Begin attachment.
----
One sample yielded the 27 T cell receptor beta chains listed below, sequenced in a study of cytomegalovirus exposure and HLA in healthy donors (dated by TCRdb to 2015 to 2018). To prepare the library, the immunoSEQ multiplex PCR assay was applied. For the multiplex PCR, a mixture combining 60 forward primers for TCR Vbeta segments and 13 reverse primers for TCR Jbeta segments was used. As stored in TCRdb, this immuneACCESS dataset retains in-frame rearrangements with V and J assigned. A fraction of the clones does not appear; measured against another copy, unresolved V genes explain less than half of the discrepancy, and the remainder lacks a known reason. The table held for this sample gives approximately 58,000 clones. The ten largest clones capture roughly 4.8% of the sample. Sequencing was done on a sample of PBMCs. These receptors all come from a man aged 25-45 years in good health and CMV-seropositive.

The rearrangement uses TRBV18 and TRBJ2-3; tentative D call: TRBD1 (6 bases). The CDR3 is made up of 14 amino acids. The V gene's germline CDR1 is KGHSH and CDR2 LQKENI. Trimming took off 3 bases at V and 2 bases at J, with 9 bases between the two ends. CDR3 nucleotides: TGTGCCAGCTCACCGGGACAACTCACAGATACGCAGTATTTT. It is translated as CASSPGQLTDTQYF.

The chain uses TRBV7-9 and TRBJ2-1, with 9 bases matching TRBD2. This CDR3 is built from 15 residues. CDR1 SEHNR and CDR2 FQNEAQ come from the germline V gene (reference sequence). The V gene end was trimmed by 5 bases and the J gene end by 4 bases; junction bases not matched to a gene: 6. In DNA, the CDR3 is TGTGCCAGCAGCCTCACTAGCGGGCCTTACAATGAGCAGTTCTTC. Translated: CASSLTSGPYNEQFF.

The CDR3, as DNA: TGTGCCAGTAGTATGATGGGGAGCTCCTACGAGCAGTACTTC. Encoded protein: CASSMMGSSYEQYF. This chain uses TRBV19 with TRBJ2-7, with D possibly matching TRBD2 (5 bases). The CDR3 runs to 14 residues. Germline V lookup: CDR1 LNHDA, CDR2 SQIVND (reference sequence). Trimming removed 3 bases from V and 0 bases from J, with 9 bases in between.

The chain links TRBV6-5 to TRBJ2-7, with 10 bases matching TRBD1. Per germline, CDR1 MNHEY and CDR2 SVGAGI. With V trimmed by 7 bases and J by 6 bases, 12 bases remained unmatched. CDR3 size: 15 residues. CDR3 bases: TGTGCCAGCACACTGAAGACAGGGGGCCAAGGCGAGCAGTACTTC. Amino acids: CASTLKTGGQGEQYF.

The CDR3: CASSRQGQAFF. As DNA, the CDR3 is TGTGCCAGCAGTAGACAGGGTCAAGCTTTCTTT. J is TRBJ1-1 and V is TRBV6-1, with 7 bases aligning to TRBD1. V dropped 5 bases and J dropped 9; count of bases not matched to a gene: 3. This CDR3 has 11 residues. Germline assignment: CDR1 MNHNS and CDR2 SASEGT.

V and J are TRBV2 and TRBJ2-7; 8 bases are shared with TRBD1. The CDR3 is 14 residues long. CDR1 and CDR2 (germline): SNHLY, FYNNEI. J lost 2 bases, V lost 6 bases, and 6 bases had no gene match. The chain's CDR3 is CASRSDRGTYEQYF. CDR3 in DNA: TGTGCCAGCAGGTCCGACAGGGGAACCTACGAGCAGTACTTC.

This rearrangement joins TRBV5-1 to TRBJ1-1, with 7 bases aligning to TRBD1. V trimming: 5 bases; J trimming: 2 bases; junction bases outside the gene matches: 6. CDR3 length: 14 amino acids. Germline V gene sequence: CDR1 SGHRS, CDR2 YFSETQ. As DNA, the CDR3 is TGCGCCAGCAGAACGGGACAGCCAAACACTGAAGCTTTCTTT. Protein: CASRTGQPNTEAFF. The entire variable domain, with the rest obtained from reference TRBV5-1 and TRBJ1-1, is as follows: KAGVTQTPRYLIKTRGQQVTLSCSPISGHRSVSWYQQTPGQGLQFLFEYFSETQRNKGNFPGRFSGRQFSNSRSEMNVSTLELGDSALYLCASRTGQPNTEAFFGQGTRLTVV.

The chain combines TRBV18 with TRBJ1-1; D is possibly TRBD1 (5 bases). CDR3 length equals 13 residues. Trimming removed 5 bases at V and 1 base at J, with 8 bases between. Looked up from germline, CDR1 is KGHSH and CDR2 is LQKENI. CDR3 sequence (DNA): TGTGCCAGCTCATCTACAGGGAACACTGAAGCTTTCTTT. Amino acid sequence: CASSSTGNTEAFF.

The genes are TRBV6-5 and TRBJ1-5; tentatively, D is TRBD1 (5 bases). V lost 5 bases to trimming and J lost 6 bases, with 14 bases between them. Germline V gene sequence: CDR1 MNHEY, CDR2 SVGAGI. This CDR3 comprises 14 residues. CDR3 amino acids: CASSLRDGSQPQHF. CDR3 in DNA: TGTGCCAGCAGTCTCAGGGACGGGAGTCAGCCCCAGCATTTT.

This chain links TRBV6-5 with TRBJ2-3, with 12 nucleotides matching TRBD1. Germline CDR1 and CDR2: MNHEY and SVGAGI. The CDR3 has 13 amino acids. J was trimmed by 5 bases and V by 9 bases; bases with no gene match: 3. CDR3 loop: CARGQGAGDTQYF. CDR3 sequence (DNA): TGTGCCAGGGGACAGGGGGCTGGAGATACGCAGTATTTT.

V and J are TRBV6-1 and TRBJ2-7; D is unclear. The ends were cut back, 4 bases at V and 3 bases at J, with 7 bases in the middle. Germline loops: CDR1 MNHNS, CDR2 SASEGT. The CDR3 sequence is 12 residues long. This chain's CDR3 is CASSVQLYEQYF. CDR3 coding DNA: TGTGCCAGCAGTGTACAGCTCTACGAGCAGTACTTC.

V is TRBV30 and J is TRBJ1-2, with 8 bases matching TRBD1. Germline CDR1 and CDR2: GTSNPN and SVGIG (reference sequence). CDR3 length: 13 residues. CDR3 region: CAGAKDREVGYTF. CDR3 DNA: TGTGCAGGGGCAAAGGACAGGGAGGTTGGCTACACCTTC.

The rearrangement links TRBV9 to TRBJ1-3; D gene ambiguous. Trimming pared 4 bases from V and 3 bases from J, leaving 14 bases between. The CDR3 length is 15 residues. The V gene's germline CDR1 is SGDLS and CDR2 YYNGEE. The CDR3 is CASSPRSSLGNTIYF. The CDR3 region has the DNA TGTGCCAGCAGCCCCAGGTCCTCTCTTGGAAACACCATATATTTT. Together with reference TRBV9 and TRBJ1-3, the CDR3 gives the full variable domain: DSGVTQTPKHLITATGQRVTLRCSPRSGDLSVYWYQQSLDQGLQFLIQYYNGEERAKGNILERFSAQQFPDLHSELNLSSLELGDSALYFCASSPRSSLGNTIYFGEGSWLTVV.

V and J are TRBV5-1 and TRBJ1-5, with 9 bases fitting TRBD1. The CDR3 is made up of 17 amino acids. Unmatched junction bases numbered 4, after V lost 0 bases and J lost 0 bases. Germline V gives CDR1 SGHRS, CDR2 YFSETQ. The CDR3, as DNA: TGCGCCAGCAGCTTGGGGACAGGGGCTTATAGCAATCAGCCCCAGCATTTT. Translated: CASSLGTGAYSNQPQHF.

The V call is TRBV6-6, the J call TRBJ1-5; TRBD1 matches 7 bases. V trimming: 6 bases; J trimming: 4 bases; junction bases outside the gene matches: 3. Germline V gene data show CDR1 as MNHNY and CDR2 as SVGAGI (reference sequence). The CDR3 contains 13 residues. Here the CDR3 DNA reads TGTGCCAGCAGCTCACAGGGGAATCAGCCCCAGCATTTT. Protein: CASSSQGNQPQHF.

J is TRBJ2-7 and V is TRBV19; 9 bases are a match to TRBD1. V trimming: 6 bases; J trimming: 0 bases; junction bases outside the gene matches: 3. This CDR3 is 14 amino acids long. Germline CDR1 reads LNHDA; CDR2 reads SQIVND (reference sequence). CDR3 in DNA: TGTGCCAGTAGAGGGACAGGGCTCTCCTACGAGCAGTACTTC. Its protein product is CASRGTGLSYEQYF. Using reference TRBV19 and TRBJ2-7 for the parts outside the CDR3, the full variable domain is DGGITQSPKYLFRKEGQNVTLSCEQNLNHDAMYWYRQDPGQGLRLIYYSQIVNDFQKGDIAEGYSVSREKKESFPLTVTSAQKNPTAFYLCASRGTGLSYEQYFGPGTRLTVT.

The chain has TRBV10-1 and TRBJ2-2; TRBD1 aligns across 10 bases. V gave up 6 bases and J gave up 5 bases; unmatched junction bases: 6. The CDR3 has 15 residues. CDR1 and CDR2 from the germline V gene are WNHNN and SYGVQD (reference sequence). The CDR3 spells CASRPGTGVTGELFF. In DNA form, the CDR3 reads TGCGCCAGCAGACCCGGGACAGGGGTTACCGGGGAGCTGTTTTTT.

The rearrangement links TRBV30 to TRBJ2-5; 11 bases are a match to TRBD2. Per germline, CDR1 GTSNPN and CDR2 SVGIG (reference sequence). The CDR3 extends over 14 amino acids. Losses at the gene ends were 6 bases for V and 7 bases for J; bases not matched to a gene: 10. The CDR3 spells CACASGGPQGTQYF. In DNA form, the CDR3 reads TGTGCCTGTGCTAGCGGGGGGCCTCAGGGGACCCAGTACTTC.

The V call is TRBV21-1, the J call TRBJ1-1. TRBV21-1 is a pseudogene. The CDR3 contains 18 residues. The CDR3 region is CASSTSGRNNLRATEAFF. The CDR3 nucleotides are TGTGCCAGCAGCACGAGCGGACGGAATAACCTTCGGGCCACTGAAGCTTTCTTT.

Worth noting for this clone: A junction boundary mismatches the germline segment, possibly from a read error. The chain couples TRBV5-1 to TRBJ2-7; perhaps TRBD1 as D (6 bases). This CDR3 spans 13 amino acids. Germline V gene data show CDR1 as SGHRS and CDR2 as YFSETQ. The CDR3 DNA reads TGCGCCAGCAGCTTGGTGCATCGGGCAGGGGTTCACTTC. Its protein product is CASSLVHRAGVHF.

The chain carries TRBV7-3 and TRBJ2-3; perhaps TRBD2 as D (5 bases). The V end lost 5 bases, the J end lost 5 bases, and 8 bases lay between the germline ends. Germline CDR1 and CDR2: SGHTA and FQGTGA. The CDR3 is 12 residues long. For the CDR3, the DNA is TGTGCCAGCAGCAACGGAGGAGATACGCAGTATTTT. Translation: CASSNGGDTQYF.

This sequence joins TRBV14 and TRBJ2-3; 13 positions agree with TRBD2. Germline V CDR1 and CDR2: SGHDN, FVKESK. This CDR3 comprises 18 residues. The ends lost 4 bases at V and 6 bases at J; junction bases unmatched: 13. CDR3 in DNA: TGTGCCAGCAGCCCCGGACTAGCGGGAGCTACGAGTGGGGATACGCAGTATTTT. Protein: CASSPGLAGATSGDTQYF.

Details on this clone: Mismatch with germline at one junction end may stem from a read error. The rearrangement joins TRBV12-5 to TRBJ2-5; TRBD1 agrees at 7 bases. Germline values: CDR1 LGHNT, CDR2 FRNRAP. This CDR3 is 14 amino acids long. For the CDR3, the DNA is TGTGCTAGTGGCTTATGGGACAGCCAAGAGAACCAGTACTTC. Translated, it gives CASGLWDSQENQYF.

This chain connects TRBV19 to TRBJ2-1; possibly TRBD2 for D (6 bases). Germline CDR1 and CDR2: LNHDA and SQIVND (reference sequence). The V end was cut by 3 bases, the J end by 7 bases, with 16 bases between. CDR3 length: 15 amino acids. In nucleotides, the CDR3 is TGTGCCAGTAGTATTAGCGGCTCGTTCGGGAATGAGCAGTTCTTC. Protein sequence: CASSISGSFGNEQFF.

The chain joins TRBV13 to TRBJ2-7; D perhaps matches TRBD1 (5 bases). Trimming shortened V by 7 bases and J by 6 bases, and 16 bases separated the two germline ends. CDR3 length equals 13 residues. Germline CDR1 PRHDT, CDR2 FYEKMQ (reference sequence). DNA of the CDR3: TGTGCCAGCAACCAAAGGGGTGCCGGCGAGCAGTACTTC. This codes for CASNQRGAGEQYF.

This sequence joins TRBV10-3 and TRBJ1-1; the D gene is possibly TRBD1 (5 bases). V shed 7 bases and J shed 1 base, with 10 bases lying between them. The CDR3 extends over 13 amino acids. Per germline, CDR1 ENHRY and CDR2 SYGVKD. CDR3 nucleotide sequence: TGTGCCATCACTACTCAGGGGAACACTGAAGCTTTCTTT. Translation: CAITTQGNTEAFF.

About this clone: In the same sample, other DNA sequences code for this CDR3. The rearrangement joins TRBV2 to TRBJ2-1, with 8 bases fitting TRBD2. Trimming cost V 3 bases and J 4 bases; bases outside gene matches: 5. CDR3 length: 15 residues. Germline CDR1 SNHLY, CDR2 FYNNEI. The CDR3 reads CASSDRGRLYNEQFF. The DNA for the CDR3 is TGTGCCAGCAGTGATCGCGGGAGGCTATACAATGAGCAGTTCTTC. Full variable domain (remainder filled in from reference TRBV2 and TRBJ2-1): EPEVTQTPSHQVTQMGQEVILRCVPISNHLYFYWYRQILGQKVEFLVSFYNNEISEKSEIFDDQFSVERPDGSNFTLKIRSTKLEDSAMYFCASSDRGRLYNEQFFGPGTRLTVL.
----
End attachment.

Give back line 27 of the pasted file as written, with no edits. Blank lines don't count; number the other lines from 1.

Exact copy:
This sequence joins TRBV10-3 and TRBJ1-1; the D gene is possibly TRBD1 (5 bases). V shed 7 bases and J shed 1 base, with 10 bases lying between them. The CDR3 extends over 13 amino acids. Per germline, CDR1 ENHRY and CDR2 SYGVKD. CDR3 nucleotide sequence: TGTGCCATCACTACTCAGGGGAACACTGAAGCTTTCTTT. Translation: CAITTQGNTEAFF.